Erdahl said key names to watch for promotion to the seven-member Politburo Standing Committee, the highest rung of China’s leadership, could be long-term loyalists like Chongqing Party Secretary Chen Min’er, General Office Director Ding Xuexiang, Organization Department Head Chen Xi, and Propaganda Department Head Huang Kunming.

“If these officials succeed in getting promoted, Xi will further cement his authority within the Party and be even better positioned to pursue his policy preferences going forward,” Erdahl said.

Common prosperity for all

Beyond Xi’s third term, addressing China’s economic woes will be front and centre of the agenda, according to analysts, including the drive for “common prosperity” among different income groups.

China under Xi officially eliminated “absolute poverty” last year, defined as living on $2.30 or less per day in rural areas, but it still has a way to go in closing the rural-urban poverty gap, according to Li.

Manoj Kewalramani, chairperson of the Indo-Pacific Studies Programme at India’s Takshashila Institution, said China’s pursuit of “common prosperity” will probably lead to more policies around access to education, healthcare and employment.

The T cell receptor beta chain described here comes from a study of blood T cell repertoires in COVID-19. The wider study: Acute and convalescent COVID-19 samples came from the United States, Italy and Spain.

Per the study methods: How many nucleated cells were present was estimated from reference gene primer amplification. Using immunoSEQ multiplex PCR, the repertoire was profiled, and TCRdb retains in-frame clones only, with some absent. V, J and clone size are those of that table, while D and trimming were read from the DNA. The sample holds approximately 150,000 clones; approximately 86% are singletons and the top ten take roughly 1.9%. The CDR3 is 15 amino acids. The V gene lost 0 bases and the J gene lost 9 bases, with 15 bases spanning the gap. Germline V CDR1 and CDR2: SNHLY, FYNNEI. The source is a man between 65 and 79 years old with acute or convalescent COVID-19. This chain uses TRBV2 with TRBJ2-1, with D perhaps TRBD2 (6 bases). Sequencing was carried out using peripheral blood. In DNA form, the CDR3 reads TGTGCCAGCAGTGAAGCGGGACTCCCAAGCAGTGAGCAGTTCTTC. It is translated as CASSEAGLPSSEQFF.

“We’re not going to see too much money being handed out to people like vouchers,” he said, arguing policies were more likely to be framed around the idea of getting people upwardly mobile, economically and socially.

How to remedy China’s property market will also be a major concern.

For three decades, the industry was used by local leaders to drive economic growth, with Chinese citizens funnelling their earnings into an industry that offered an opportunity to invest and make money.

Addressing the property crisis — exemplified by the spectacular collapse of companies like Evergrande, a mega-developer with liabilities now worth 2-3 percent of China’s GDP, according to the Carnegie Endowment for International Peace — will require extra care given that consumption has already been affected by persistent COVID-19 lockdowns.

Brookings’s Li says policymakers will attempt to shift the country’s growth model from property and land development as they try to prevent a countrywide property collapse.

“The Chinese government policy on one hand will monitor the property bubble at the same time pay attention to local variation – different policies and provinces have different policies tools,” he said.